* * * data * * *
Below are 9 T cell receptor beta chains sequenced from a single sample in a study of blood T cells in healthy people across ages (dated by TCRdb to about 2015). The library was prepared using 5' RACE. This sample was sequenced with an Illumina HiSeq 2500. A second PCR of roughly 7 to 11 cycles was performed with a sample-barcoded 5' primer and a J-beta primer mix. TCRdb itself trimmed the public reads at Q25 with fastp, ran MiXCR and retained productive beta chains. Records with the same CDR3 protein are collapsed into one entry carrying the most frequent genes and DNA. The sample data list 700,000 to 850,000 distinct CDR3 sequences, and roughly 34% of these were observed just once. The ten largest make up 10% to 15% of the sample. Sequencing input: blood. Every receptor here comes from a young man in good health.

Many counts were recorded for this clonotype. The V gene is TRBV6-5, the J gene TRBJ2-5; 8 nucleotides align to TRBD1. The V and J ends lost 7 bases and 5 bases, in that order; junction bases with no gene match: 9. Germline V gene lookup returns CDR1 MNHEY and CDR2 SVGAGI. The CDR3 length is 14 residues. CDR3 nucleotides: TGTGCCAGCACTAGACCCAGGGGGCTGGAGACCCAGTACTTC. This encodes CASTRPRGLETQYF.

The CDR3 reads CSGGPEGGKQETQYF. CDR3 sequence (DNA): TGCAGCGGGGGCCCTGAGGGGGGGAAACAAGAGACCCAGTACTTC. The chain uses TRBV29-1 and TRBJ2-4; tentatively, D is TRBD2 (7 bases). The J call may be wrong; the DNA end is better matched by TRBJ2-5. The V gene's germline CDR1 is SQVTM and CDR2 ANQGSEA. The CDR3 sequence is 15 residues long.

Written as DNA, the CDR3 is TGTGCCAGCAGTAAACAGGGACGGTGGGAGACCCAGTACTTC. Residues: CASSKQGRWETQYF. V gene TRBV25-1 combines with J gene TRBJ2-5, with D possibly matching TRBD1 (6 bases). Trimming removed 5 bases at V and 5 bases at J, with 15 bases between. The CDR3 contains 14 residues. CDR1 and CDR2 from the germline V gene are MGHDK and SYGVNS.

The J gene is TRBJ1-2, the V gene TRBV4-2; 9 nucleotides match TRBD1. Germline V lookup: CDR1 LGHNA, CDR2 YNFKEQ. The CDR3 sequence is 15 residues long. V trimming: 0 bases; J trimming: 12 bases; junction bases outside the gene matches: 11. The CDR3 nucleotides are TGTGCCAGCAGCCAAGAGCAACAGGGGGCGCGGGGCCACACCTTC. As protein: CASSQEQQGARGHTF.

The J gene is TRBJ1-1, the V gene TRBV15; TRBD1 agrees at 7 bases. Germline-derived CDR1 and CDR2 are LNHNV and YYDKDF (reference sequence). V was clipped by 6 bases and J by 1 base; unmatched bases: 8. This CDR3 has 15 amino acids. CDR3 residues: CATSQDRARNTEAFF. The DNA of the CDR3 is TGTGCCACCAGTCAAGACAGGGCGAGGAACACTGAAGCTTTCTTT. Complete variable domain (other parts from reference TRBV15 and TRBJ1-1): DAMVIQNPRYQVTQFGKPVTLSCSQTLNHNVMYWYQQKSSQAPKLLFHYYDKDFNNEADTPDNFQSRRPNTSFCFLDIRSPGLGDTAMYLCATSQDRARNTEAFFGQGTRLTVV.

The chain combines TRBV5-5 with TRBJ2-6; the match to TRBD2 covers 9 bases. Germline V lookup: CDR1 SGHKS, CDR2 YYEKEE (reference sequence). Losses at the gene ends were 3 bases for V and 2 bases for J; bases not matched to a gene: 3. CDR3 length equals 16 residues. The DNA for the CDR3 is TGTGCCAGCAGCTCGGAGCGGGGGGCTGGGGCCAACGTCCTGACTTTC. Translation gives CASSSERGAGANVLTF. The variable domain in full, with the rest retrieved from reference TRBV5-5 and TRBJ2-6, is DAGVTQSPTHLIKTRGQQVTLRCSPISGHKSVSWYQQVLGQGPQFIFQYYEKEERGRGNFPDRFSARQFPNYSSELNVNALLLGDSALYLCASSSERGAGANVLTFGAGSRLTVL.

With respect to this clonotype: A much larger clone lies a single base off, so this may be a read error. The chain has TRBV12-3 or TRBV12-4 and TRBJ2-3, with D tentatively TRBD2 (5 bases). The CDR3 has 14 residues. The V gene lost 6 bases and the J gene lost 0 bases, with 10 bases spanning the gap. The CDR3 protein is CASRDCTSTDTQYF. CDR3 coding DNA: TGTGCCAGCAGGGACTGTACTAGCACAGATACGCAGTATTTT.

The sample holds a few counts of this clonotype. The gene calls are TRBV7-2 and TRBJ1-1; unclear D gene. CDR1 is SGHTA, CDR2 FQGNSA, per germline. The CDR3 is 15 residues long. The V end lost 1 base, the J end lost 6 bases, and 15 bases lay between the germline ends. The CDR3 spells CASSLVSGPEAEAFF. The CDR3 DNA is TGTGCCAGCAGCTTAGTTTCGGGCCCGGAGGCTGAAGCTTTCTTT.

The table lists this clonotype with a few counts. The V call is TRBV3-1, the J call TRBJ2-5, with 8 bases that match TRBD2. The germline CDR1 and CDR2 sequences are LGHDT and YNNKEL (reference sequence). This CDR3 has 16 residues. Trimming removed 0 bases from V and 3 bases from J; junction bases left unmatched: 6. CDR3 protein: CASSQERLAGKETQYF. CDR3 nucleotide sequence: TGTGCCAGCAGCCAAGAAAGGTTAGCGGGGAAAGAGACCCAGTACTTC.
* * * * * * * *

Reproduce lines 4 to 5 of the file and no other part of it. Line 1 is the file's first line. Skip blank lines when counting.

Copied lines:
Written as DNA, the CDR3 is TGTGCCAGCAGTAAACAGGGACGGTGGGAGACCCAGTACTTC. Residues: CASSKQGRWETQYF. V gene TRBV25-1 combines with J gene TRBJ2-5, with D possibly matching TRBD1 (6 bases). Trimming removed 5 bases at V and 5 bases at J, with 15 bases between. The CDR3 contains 14 residues. CDR1 and CDR2 from the germline V gene are MGHDK and SYGVNS.

The J gene is TRBJ1-2, the V gene TRBV4-2; 9 nucleotides match TRBD1. Germline V lookup: CDR1 LGHNA, CDR2 YNFKEQ. The CDR3 sequence is 15 residues long. V trimming: 0 bases; J trimming: 12 bases; junction bases outside the gene matches: 11. The CDR3 nucleotides are TGTGCCAGCAGCCAAGAGCAACAGGGGGCGCGGGGCCACACCTTC. As protein: CASSQEQQGARGHTF.